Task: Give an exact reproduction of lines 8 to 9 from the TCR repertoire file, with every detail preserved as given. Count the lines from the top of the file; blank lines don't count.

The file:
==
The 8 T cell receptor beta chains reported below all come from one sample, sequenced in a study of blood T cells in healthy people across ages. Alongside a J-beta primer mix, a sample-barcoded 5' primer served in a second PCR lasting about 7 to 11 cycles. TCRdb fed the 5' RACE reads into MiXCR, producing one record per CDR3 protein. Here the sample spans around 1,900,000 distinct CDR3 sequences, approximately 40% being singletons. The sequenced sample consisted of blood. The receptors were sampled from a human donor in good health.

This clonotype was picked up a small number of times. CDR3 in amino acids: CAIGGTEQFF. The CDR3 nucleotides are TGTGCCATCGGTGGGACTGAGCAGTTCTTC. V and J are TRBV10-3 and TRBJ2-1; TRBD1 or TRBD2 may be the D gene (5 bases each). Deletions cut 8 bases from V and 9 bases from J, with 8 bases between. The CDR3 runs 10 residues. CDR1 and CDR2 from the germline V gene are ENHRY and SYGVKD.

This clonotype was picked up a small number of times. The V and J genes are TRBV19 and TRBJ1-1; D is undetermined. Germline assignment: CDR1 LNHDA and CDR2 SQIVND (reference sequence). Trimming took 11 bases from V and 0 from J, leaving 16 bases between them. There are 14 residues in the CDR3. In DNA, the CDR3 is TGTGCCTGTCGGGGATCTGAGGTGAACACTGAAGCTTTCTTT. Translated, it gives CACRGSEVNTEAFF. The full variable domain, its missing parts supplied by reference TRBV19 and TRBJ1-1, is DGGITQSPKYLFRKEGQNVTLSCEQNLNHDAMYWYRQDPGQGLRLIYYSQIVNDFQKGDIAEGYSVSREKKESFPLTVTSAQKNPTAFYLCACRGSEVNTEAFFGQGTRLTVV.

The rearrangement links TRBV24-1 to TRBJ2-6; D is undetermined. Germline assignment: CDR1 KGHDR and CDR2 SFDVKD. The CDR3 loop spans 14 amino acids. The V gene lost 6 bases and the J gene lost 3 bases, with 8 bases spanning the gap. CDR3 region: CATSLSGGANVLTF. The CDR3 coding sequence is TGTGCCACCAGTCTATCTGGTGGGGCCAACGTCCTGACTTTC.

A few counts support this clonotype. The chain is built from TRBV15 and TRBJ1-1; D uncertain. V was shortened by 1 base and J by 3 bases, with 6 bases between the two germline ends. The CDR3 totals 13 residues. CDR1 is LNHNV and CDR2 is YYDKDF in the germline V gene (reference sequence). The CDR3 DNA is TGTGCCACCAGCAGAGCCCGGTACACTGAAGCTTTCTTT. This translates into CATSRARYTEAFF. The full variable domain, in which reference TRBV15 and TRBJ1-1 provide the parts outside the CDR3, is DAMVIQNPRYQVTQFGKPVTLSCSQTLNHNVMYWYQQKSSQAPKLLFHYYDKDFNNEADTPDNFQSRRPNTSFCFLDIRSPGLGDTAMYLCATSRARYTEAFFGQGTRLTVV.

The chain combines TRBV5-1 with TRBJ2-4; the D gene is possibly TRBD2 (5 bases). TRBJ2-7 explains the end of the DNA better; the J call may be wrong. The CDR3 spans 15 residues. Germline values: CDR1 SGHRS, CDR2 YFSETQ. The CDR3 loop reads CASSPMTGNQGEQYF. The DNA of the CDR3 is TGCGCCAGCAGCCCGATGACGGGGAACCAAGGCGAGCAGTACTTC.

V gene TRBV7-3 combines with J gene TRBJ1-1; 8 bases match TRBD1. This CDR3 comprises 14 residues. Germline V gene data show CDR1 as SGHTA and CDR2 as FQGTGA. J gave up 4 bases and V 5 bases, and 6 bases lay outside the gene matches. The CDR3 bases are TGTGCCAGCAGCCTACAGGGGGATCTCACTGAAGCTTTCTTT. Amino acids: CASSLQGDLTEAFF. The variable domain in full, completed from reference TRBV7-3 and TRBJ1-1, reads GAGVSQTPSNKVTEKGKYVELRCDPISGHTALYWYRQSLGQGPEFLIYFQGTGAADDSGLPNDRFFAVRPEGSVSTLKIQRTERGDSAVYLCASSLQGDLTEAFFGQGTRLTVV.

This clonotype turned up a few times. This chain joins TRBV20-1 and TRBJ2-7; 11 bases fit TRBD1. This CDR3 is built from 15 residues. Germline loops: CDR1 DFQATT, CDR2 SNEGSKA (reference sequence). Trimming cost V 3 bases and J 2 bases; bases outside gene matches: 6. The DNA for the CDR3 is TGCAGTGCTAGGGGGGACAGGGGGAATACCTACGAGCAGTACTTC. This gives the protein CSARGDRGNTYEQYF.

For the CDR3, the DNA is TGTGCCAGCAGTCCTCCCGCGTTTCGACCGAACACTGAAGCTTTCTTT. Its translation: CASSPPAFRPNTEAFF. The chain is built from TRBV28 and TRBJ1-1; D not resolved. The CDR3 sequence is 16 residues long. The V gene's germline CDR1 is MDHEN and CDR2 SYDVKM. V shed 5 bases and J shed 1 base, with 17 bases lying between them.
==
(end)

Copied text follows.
This clonotype turned up a few times. This chain joins TRBV20-1 and TRBJ2-7; 11 bases fit TRBD1. This CDR3 is built from 15 residues. Germline loops: CDR1 DFQATT, CDR2 SNEGSKA (reference sequence). Trimming cost V 3 bases and J 2 bases; bases outside gene matches: 6. The DNA for the CDR3 is TGCAGTGCTAGGGGGGACAGGGGGAATACCTACGAGCAGTACTTC. This gives the protein CSARGDRGNTYEQYF.

For the CDR3, the DNA is TGTGCCAGCAGTCCTCCCGCGTTTCGACCGAACACTGAAGCTTTCTTT. Its translation: CASSPPAFRPNTEAFF. The chain is built from TRBV28 and TRBJ1-1; D not resolved. The CDR3 sequence is 16 residues long. The V gene's germline CDR1 is MDHEN and CDR2 SYDVKM. V shed 5 bases and J shed 1 base, with 17 bases lying between them.